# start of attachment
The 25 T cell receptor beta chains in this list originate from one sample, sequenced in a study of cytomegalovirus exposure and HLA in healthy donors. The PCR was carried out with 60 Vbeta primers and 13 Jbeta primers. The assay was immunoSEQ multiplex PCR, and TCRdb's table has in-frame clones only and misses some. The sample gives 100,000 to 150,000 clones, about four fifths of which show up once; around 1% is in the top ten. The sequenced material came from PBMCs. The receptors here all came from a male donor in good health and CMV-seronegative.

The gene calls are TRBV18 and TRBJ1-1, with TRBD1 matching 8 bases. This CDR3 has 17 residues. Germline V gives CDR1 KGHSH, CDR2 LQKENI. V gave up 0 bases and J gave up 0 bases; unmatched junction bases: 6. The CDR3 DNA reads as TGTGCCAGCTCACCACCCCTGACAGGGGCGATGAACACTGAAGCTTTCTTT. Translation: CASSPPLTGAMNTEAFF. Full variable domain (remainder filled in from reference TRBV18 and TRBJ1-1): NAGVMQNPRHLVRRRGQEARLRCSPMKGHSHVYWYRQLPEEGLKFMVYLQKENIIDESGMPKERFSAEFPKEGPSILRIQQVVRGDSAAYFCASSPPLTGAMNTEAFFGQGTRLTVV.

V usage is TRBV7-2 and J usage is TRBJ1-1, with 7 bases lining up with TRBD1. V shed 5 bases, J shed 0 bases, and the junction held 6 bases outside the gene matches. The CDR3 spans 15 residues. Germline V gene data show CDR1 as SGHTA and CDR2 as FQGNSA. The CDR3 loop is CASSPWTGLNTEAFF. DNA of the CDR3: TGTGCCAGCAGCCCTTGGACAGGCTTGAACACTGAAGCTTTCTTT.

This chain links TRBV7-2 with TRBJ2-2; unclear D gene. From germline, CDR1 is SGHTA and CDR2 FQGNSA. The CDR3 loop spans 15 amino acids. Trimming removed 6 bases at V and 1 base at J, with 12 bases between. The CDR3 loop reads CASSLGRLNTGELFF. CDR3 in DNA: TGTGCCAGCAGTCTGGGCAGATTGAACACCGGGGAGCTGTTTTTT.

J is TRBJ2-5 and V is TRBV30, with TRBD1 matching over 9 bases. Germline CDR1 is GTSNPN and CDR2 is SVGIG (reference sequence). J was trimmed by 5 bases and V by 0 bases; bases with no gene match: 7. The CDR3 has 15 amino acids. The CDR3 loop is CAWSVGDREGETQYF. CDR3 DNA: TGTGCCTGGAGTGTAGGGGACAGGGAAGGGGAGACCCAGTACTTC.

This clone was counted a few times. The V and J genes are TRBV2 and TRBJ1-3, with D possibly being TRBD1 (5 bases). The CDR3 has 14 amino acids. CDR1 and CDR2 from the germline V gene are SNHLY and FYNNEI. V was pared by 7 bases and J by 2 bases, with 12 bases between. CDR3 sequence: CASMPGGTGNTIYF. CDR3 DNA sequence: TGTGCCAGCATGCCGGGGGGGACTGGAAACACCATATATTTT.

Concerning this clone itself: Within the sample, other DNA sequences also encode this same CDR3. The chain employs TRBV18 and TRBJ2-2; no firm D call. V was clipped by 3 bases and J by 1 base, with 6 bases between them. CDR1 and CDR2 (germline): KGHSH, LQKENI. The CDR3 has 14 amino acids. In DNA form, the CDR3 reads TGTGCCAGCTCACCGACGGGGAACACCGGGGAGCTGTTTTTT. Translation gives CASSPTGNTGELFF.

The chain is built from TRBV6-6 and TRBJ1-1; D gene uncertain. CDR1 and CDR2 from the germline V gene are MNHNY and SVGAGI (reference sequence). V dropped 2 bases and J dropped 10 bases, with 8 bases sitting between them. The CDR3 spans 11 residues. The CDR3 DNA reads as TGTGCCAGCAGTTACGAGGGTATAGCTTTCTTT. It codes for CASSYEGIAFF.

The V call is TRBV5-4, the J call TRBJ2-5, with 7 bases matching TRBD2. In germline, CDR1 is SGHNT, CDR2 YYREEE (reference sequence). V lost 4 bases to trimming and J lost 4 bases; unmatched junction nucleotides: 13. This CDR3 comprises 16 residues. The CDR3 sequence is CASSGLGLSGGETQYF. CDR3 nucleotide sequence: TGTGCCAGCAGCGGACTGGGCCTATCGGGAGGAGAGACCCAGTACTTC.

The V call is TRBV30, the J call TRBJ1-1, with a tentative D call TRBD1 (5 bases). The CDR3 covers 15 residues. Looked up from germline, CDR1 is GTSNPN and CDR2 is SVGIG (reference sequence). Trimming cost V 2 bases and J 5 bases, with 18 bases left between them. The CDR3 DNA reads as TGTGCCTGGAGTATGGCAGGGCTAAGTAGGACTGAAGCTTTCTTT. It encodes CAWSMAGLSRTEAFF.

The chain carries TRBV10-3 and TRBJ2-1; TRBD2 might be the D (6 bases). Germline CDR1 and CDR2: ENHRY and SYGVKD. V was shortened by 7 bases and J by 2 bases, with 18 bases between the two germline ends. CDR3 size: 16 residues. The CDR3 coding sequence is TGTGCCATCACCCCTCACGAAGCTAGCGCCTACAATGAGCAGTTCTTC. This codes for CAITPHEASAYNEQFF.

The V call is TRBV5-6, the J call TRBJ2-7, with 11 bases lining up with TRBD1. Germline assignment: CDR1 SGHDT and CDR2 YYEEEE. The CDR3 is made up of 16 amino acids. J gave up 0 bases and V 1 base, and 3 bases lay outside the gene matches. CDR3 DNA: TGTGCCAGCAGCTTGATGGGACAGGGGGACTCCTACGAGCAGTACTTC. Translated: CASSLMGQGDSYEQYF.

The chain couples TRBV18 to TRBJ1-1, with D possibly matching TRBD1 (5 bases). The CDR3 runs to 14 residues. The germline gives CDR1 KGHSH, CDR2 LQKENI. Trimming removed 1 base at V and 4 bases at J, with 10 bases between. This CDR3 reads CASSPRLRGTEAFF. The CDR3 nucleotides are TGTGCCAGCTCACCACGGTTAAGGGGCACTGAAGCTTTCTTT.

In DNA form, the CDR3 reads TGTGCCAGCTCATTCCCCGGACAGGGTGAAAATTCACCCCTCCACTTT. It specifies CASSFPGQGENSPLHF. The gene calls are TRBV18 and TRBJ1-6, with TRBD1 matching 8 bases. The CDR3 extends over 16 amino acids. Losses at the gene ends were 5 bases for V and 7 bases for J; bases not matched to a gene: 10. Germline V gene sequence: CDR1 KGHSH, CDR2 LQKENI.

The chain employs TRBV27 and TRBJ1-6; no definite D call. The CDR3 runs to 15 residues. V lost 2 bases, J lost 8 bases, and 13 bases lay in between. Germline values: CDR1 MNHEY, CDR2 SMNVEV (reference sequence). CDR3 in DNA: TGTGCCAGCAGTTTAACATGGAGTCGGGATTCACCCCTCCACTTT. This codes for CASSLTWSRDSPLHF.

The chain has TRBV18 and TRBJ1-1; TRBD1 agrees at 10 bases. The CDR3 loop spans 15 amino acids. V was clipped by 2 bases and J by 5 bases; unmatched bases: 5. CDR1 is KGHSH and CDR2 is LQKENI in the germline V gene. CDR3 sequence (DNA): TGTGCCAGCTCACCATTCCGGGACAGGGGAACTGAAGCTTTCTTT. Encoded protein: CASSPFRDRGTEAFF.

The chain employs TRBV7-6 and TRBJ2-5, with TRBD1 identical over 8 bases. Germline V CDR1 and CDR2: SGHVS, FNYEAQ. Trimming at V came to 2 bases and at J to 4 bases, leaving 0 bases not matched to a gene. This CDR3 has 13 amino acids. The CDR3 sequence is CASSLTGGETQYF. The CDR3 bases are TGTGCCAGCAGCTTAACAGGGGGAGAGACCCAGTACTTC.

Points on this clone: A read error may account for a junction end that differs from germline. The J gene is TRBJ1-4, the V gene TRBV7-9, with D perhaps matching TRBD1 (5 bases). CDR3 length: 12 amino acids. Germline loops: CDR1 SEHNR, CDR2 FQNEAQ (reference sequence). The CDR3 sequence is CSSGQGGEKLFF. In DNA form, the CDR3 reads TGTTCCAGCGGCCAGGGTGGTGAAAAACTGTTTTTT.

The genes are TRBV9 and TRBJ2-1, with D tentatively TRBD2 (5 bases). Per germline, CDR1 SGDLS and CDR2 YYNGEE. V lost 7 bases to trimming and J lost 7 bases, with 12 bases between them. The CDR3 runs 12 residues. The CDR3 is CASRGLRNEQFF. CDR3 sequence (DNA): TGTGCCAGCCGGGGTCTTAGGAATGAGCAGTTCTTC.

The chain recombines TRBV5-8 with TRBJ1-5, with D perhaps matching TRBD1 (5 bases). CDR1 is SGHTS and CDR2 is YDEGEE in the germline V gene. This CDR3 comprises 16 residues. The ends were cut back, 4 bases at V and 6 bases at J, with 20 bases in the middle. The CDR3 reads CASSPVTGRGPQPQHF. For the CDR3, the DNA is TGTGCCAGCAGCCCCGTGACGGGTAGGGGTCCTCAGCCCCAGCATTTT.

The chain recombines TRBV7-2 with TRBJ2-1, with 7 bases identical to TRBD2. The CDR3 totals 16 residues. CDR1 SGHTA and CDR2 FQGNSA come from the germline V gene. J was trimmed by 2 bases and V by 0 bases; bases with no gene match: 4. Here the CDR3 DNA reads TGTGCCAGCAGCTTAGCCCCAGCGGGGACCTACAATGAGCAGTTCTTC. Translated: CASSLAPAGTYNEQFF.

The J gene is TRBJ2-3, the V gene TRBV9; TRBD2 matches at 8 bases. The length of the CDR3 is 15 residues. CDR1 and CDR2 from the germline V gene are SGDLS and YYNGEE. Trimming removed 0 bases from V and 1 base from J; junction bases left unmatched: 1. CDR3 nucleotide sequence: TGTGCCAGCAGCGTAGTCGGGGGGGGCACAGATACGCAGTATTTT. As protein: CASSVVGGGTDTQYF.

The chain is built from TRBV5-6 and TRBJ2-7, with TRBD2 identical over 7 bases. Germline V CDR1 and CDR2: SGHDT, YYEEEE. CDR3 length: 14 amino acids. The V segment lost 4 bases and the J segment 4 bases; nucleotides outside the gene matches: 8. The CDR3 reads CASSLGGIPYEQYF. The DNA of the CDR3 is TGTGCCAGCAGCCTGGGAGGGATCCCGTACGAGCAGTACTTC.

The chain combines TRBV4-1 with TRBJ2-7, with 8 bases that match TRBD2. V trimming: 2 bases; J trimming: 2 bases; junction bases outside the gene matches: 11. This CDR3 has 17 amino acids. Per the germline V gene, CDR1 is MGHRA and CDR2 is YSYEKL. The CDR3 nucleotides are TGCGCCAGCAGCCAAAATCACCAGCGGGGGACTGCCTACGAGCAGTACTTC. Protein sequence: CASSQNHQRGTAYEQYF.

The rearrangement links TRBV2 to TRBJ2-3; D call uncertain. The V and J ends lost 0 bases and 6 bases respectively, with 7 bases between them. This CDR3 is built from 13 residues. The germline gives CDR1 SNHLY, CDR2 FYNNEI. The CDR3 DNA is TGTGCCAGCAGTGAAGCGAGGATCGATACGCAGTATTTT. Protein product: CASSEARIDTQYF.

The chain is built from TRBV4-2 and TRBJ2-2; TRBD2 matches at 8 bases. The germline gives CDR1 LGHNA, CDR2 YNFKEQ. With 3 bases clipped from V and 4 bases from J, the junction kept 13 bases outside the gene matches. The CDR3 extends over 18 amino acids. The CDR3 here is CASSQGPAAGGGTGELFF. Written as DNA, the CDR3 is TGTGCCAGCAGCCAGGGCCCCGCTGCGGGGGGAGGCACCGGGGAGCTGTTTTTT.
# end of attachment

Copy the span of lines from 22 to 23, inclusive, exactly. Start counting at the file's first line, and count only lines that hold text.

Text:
The J gene is TRBJ2-3, the V gene TRBV9; TRBD2 matches at 8 bases. The length of the CDR3 is 15 residues. CDR1 and CDR2 from the germline V gene are SGDLS and YYNGEE. Trimming removed 0 bases from V and 1 base from J; junction bases left unmatched: 1. CDR3 nucleotide sequence: TGTGCCAGCAGCGTAGTCGGGGGGGGCACAGATACGCAGTATTTT. As protein: CASSVVGGGTDTQYF.

The chain is built from TRBV5-6 and TRBJ2-7, with TRBD2 identical over 7 bases. Germline V CDR1 and CDR2: SGHDT, YYEEEE. CDR3 length: 14 amino acids. The V segment lost 4 bases and the J segment 4 bases; nucleotides outside the gene matches: 8. The CDR3 reads CASSLGGIPYEQYF. The DNA of the CDR3 is TGTGCCAGCAGCCTGGGAGGGATCCCGTACGAGCAGTACTTC.